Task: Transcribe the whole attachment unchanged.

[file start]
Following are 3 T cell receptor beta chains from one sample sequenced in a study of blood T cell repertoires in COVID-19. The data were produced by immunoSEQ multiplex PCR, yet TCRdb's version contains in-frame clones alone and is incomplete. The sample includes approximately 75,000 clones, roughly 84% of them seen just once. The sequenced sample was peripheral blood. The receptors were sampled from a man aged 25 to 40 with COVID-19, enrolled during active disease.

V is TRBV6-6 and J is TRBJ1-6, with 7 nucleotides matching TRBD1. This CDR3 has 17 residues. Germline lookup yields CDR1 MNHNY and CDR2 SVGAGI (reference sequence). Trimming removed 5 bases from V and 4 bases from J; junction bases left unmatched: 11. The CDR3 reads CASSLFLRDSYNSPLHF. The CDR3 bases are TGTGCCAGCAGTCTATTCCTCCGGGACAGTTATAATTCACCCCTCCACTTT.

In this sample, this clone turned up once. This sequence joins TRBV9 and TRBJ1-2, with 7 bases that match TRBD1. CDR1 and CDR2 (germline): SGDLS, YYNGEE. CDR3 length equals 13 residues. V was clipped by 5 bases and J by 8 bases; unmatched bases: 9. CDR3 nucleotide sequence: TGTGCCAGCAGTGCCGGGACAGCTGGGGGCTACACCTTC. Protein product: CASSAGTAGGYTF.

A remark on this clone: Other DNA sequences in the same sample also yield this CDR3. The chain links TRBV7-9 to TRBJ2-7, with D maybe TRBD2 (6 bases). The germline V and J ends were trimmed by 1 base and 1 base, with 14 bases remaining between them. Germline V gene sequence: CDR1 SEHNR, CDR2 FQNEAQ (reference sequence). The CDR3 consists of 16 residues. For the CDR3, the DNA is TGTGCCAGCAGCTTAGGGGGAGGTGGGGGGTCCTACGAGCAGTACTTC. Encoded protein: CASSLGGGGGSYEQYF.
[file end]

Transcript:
Following are 3 T cell receptor beta chains from one sample sequenced in a study of blood T cell repertoires in COVID-19. The data were produced by immunoSEQ multiplex PCR, yet TCRdb's version contains in-frame clones alone and is incomplete. The sample includes approximately 75,000 clones, roughly 84% of them seen just once. The sequenced sample was peripheral blood. The receptors were sampled from a man aged 25 to 40 with COVID-19, enrolled during active disease.

V is TRBV6-6 and J is TRBJ1-6, with 7 nucleotides matching TRBD1. This CDR3 has 17 residues. Germline lookup yields CDR1 MNHNY and CDR2 SVGAGI (reference sequence). Trimming removed 5 bases from V and 4 bases from J; junction bases left unmatched: 11. The CDR3 reads CASSLFLRDSYNSPLHF. The CDR3 bases are TGTGCCAGCAGTCTATTCCTCCGGGACAGTTATAATTCACCCCTCCACTTT.

In this sample, this clone turned up once. This sequence joins TRBV9 and TRBJ1-2, with 7 bases that match TRBD1. CDR1 and CDR2 (germline): SGDLS, YYNGEE. CDR3 length equals 13 residues. V was clipped by 5 bases and J by 8 bases; unmatched bases: 9. CDR3 nucleotide sequence: TGTGCCAGCAGTGCCGGGACAGCTGGGGGCTACACCTTC. Protein product: CASSAGTAGGYTF.

A remark on this clone: Other DNA sequences in the same sample also yield this CDR3. The chain links TRBV7-9 to TRBJ2-7, with D maybe TRBD2 (6 bases). The germline V and J ends were trimmed by 1 base and 1 base, with 14 bases remaining between them. Germline V gene sequence: CDR1 SEHNR, CDR2 FQNEAQ (reference sequence). The CDR3 consists of 16 residues. For the CDR3, the DNA is TGTGCCAGCAGCTTAGGGGGAGGTGGGGGGTCCTACGAGCAGTACTTC. Encoded protein: CASSLGGGGGSYEQYF.